It’s early days, but Hyatt has been dipping their toe into allowing you to use your mobile phone to access your guest room for a little over 6 months. David H sent me the following note from the Grand Hyatt San Francisco where he has an upcoming stay:
As one of our most valued and loyal guests, we would like to invite you to participate in our new Hyatt Mobile Entry™ Program pilot at Grand Hyatt San Francisco.
Hyatt Mobile Entry™ is intended to enable an arrival experience that meets the needs of today’s busy travelers by going directly to their room using an iPhone as their room key.
In order for you to participate in this program, we will need some additional information to confirm that your mobile phone is compatible.
Please click on the following button to begin the enrollment process.
I checked in with Hyatt to find out what the scope of the program looked like. It turns out there are two properties participating in the beta right now, Grand Hyatt San Francisco and Hyatt Regency Bellevue (my review of HR Bellevue, solid property).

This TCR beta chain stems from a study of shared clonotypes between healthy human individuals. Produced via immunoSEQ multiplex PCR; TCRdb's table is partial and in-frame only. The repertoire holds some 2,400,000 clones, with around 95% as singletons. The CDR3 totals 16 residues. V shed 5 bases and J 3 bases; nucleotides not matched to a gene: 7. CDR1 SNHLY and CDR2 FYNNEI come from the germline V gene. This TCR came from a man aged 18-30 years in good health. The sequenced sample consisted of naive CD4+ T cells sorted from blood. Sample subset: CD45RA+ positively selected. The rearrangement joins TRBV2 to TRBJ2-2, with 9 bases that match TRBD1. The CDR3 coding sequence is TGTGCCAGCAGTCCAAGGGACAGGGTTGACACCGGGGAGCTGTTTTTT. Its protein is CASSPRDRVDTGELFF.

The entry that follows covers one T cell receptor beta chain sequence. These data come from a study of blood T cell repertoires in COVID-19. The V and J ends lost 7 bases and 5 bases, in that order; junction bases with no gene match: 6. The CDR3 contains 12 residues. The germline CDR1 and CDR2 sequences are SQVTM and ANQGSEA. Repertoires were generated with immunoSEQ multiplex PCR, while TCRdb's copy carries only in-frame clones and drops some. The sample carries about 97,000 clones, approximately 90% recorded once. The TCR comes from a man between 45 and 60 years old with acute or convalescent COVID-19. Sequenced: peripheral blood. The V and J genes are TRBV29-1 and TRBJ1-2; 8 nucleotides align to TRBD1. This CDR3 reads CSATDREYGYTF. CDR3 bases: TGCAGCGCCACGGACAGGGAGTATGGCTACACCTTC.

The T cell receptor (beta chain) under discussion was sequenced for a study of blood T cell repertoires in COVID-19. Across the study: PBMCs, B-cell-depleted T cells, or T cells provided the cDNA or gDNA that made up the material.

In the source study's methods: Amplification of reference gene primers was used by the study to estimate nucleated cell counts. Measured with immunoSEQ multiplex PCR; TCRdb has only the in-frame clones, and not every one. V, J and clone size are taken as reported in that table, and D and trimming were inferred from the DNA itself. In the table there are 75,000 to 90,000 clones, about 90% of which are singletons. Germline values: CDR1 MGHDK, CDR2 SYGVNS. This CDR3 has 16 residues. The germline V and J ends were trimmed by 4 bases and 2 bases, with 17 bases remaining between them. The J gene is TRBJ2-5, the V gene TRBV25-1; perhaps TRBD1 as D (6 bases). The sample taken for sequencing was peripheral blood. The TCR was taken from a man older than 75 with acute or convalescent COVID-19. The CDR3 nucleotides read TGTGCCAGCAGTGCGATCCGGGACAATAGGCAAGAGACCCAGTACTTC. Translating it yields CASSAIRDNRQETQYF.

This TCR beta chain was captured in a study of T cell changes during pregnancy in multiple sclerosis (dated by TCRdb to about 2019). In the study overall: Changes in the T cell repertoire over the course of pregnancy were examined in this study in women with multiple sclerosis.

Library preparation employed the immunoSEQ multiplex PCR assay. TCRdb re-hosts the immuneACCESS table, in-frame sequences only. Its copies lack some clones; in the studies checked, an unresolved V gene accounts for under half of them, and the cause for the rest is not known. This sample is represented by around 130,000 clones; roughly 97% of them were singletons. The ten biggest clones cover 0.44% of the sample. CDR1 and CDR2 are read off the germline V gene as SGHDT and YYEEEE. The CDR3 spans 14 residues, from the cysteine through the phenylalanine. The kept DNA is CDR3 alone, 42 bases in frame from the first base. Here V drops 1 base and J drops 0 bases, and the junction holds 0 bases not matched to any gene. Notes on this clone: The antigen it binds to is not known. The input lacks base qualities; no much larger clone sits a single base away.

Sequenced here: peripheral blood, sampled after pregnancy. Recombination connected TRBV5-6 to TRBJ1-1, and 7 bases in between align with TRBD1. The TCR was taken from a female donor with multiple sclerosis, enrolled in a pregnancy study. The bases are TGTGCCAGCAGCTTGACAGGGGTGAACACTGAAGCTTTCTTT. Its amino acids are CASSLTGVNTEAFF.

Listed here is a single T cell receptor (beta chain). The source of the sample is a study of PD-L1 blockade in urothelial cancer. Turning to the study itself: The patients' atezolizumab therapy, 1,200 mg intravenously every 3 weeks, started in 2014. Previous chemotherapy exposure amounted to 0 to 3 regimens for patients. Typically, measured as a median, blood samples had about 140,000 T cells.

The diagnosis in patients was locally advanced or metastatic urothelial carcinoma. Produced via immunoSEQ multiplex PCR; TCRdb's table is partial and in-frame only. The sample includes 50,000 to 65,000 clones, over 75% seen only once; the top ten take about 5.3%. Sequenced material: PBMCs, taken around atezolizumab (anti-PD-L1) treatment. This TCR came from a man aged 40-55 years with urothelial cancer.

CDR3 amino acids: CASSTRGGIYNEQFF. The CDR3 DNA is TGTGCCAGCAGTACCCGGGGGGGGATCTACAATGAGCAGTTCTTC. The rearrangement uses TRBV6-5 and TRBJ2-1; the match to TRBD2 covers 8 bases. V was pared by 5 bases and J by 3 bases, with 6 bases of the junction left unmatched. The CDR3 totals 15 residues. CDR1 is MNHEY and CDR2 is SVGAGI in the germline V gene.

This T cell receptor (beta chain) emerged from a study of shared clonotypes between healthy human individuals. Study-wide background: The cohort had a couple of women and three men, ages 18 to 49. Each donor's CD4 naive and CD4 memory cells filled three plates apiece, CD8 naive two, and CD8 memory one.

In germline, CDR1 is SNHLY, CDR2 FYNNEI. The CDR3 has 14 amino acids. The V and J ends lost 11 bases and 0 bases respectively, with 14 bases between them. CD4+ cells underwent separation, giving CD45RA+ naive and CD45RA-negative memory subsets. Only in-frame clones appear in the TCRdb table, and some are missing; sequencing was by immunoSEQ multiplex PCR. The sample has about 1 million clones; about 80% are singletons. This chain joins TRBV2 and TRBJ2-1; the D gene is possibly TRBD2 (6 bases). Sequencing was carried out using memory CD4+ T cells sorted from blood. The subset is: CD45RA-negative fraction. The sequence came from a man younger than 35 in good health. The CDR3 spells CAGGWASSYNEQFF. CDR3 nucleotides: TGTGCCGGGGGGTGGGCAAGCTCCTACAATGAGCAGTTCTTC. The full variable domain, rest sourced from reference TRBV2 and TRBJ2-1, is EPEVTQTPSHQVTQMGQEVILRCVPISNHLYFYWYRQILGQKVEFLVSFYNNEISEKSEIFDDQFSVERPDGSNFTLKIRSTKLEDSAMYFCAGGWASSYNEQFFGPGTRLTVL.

This is part of Hyatt’s larger effort to tailor the guest experience to each person’s specific need. They’ve been testing RFID technology in permanent key cards with some guests and have had kiosks deployed in many properties so guests can check-in/check-out without having to wait for an agent.
For now, the beta is restricted to folks who have an iPhone. Select elite members get an invitation to participate from the property. Here’s the splash page Grand Hyatt SF has for folks who want to participate:
For me, one of the biggest time sinks for me is having to hit the front desk to check-out at the end of my stay. One of the reasons I enjoy Hyatt is the ability to check-out electronically. I usually pull my check-out e-mail up on my phone while I’m heading towards the elevator and by the time I hit the front door of the hotel I have my final bill.
SPG was at the forefront of the “phone as room key” efforts, which isn’t surprising given their desire to be on the cutting edge of technology. When SPG launched mobile entry to guest rooms last year, I wasn’t fazed. I didn’t see a ton of value in being able to bypass the front desk. I usually like to stop there at check-in to make sure I’ve been assigned a good room (and to ask about an upgrade, of course). But, I can’t tell you how many times I’ve gone to go work out at the fitness center and forgotten my key in my pants pocket. Mobile entry solves that issue for me.
Technology is a great thing, but sometimes it can get in the way of what we’re actually trying to accomplish. If these features are an effort to tailor the guest experience as opposed to replacing the current options, I’m on board with that.
The post How To Use Your Mobile Phone To Open Your Hyatt Guestroom Door was published first on Pizza In Motion.
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